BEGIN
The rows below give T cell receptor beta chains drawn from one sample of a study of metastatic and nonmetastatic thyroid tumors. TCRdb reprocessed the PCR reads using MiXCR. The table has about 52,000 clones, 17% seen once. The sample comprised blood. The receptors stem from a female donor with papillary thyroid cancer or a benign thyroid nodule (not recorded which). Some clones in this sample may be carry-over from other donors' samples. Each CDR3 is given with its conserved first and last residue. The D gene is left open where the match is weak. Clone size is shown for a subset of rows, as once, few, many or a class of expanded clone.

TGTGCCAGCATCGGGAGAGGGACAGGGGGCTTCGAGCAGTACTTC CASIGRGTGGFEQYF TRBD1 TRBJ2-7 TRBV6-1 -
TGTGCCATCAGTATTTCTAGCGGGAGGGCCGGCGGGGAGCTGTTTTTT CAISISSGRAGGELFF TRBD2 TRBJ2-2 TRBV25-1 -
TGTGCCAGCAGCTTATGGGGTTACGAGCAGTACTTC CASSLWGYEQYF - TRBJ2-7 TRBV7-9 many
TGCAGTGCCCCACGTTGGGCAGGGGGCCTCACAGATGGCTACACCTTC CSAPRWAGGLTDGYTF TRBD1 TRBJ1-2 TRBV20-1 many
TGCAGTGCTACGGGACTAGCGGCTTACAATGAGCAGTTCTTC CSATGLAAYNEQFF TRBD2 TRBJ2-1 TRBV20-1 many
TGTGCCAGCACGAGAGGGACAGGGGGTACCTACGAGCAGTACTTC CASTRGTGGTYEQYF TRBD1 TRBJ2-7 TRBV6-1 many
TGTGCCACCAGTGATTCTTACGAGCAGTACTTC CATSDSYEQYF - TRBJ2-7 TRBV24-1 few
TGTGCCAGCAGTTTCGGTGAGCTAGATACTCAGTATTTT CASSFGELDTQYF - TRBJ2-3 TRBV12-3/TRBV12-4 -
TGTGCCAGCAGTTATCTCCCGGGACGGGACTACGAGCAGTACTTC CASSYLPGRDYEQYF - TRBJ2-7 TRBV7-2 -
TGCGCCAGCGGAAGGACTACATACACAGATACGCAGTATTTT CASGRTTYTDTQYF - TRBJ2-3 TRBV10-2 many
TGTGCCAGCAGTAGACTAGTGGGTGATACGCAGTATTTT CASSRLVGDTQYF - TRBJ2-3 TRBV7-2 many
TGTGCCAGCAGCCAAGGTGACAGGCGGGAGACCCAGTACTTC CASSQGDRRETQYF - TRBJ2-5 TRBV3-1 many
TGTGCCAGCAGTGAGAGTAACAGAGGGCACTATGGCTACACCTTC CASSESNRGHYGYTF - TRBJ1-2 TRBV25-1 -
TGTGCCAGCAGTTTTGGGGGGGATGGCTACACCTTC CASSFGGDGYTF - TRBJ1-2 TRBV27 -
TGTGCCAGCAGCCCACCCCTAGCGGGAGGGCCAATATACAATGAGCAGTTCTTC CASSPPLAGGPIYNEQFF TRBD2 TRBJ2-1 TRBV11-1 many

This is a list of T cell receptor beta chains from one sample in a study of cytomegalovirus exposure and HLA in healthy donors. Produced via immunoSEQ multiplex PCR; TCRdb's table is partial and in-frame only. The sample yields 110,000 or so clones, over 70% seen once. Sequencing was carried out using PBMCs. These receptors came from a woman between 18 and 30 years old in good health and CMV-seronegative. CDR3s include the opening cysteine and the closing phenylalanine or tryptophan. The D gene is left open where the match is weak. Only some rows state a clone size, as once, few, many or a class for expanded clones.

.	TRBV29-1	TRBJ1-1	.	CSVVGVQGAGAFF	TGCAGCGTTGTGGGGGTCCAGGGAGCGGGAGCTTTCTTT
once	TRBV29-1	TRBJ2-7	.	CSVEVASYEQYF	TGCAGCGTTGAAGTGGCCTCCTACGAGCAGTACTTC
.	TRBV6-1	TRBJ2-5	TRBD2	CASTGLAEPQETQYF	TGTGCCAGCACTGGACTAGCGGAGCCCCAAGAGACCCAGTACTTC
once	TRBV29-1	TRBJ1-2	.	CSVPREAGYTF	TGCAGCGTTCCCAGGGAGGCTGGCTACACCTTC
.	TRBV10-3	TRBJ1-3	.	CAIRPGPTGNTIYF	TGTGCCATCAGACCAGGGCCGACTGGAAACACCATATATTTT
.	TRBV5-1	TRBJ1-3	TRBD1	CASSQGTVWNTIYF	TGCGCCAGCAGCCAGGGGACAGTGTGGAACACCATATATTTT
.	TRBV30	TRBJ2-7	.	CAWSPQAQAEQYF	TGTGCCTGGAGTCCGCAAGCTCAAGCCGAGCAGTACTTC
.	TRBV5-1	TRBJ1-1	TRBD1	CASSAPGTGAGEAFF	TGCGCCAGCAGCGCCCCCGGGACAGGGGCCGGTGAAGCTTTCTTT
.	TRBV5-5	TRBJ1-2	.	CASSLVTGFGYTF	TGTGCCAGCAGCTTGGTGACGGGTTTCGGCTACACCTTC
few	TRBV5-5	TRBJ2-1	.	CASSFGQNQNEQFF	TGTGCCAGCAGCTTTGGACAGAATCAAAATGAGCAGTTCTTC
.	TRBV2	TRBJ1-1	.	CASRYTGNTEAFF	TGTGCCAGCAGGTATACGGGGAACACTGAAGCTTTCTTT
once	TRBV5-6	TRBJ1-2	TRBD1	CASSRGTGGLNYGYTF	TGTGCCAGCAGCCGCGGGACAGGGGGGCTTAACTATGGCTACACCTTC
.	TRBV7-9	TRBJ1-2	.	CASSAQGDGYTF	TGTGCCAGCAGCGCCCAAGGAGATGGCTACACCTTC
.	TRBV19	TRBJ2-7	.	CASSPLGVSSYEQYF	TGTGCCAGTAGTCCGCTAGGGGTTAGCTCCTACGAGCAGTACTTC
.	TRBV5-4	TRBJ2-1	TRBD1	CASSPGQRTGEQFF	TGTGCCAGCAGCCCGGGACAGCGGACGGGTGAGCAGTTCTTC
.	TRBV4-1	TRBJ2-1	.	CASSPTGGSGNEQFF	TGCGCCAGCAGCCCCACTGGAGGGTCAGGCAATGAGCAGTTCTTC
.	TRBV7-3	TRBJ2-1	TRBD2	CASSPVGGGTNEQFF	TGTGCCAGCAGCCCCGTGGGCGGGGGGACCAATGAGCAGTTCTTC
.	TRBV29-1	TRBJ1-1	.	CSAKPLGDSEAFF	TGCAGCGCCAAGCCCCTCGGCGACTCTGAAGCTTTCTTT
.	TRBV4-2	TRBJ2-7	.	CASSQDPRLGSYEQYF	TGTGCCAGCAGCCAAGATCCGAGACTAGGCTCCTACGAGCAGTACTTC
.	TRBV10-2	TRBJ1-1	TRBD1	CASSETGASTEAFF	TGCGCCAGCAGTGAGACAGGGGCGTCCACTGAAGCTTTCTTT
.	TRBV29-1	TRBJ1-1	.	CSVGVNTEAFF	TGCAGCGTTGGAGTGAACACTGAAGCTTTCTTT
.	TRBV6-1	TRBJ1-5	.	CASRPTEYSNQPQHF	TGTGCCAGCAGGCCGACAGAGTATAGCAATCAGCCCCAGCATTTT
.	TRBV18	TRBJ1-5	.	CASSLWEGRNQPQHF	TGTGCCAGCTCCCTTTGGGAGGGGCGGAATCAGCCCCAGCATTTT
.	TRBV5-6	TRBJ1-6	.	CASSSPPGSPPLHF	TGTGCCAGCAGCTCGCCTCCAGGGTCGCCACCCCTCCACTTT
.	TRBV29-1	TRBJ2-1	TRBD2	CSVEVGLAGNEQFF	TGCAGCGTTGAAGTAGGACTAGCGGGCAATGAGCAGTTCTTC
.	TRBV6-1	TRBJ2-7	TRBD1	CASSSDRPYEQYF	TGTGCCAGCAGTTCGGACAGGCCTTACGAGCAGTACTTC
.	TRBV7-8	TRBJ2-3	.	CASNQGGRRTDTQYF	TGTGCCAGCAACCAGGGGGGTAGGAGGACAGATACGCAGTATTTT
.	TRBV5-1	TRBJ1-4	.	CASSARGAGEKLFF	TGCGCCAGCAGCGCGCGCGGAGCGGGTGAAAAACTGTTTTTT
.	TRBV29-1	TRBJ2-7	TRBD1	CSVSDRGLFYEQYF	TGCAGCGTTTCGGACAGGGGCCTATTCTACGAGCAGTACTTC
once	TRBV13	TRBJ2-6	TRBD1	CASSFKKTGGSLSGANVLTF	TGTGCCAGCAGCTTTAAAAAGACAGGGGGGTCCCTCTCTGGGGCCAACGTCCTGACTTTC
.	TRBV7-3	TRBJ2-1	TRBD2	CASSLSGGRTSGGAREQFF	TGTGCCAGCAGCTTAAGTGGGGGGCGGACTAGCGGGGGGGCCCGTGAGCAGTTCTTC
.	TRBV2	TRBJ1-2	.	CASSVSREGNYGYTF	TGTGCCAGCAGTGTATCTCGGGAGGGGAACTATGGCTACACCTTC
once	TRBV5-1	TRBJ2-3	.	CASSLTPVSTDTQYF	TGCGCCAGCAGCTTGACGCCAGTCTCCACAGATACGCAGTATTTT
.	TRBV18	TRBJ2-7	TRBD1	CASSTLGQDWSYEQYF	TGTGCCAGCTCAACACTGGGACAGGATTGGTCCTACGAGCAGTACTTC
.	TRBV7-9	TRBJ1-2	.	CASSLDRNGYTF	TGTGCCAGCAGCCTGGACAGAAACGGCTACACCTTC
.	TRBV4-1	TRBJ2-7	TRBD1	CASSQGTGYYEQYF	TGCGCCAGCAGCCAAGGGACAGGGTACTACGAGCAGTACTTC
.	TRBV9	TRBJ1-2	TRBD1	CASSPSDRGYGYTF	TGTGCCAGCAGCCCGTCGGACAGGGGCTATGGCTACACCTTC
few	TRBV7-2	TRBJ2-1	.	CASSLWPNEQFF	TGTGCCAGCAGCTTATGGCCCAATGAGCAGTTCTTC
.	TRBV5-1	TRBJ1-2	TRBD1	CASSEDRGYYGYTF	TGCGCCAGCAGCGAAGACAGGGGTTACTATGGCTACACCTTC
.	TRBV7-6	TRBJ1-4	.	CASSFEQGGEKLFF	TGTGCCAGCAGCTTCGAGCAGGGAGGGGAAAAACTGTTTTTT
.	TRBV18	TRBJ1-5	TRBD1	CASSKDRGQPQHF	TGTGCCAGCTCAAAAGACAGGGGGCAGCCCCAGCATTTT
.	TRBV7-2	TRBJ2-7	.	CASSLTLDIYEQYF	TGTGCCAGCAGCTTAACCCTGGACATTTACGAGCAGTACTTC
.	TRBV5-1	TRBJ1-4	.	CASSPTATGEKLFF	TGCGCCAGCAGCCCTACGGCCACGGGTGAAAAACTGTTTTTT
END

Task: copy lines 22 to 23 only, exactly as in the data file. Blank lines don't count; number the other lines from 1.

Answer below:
.	TRBV10-3	TRBJ1-3	.	CAIRPGPTGNTIYF	TGTGCCATCAGACCAGGGCCGACTGGAAACACCATATATTTT
.	TRBV5-1	TRBJ1-3	TRBD1	CASSQGTVWNTIYF	TGCGCCAGCAGCCAGGGGACAGTGTGGAACACCATATATTTT